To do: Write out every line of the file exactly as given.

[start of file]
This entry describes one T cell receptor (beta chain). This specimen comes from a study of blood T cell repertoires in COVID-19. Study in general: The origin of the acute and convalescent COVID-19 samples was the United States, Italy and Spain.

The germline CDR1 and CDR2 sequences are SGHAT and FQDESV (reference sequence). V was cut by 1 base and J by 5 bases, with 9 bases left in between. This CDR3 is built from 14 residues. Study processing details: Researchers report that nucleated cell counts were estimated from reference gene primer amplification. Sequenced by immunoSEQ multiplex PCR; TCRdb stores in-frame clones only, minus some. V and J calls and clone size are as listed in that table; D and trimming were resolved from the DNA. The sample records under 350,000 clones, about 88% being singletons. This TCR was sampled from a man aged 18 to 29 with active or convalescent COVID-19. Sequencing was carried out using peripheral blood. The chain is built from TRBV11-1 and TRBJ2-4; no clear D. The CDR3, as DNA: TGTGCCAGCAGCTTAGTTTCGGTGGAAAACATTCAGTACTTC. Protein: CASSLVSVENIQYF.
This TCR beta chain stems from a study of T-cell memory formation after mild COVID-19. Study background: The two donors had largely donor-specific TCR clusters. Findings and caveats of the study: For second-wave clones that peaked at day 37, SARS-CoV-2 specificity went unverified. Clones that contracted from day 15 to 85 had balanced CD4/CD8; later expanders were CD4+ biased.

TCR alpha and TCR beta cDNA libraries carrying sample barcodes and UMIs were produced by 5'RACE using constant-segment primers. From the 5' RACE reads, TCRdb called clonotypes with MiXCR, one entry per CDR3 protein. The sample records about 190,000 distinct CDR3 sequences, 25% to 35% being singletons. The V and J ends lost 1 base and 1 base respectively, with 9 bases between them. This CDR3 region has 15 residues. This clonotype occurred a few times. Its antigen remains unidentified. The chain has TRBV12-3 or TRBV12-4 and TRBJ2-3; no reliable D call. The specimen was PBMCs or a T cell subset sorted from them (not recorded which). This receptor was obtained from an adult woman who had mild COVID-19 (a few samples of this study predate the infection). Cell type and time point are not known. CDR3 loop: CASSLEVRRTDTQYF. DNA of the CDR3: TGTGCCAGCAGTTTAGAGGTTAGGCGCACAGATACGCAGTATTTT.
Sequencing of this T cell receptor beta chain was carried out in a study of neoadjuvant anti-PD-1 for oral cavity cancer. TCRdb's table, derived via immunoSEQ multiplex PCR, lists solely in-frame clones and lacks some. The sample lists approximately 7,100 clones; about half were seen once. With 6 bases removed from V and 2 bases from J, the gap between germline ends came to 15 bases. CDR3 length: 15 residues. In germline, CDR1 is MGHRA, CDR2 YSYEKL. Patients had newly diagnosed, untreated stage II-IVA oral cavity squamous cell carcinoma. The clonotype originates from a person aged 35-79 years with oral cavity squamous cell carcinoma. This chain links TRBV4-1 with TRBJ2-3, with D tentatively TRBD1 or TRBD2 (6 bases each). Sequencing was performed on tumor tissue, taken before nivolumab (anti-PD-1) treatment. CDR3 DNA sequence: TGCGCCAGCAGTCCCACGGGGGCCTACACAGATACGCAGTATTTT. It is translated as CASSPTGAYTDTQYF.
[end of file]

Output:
This entry describes one T cell receptor (beta chain). This specimen comes from a study of blood T cell repertoires in COVID-19. Study in general: The origin of the acute and convalescent COVID-19 samples was the United States, Italy and Spain.

The germline CDR1 and CDR2 sequences are SGHAT and FQDESV (reference sequence). V was cut by 1 base and J by 5 bases, with 9 bases left in between. This CDR3 is built from 14 residues. Study processing details: Researchers report that nucleated cell counts were estimated from reference gene primer amplification. Sequenced by immunoSEQ multiplex PCR; TCRdb stores in-frame clones only, minus some. V and J calls and clone size are as listed in that table; D and trimming were resolved from the DNA. The sample records under 350,000 clones, about 88% being singletons. This TCR was sampled from a man aged 18 to 29 with active or convalescent COVID-19. Sequencing was carried out using peripheral blood. The chain is built from TRBV11-1 and TRBJ2-4; no clear D. The CDR3, as DNA: TGTGCCAGCAGCTTAGTTTCGGTGGAAAACATTCAGTACTTC. Protein: CASSLVSVENIQYF.
This TCR beta chain stems from a study of T-cell memory formation after mild COVID-19. Study background: The two donors had largely donor-specific TCR clusters. Findings and caveats of the study: For second-wave clones that peaked at day 37, SARS-CoV-2 specificity went unverified. Clones that contracted from day 15 to 85 had balanced CD4/CD8; later expanders were CD4+ biased.

TCR alpha and TCR beta cDNA libraries carrying sample barcodes and UMIs were produced by 5'RACE using constant-segment primers. From the 5' RACE reads, TCRdb called clonotypes with MiXCR, one entry per CDR3 protein. The sample records about 190,000 distinct CDR3 sequences, 25% to 35% being singletons. The V and J ends lost 1 base and 1 base respectively, with 9 bases between them. This CDR3 region has 15 residues. This clonotype occurred a few times. Its antigen remains unidentified. The chain has TRBV12-3 or TRBV12-4 and TRBJ2-3; no reliable D call. The specimen was PBMCs or a T cell subset sorted from them (not recorded which). This receptor was obtained from an adult woman who had mild COVID-19 (a few samples of this study predate the infection). Cell type and time point are not known. CDR3 loop: CASSLEVRRTDTQYF. DNA of the CDR3: TGTGCCAGCAGTTTAGAGGTTAGGCGCACAGATACGCAGTATTTT.
Sequencing of this T cell receptor beta chain was carried out in a study of neoadjuvant anti-PD-1 for oral cavity cancer. TCRdb's table, derived via immunoSEQ multiplex PCR, lists solely in-frame clones and lacks some. The sample lists approximately 7,100 clones; about half were seen once. With 6 bases removed from V and 2 bases from J, the gap between germline ends came to 15 bases. CDR3 length: 15 residues. In germline, CDR1 is MGHRA, CDR2 YSYEKL. Patients had newly diagnosed, untreated stage II-IVA oral cavity squamous cell carcinoma. The clonotype originates from a person aged 35-79 years with oral cavity squamous cell carcinoma. This chain links TRBV4-1 with TRBJ2-3, with D tentatively TRBD1 or TRBD2 (6 bases each). Sequencing was performed on tumor tissue, taken before nivolumab (anti-PD-1) treatment. CDR3 DNA sequence: TGCGCCAGCAGTCCCACGGGGGCCTACACAGATACGCAGTATTTT. It is translated as CASSPTGAYTDTQYF.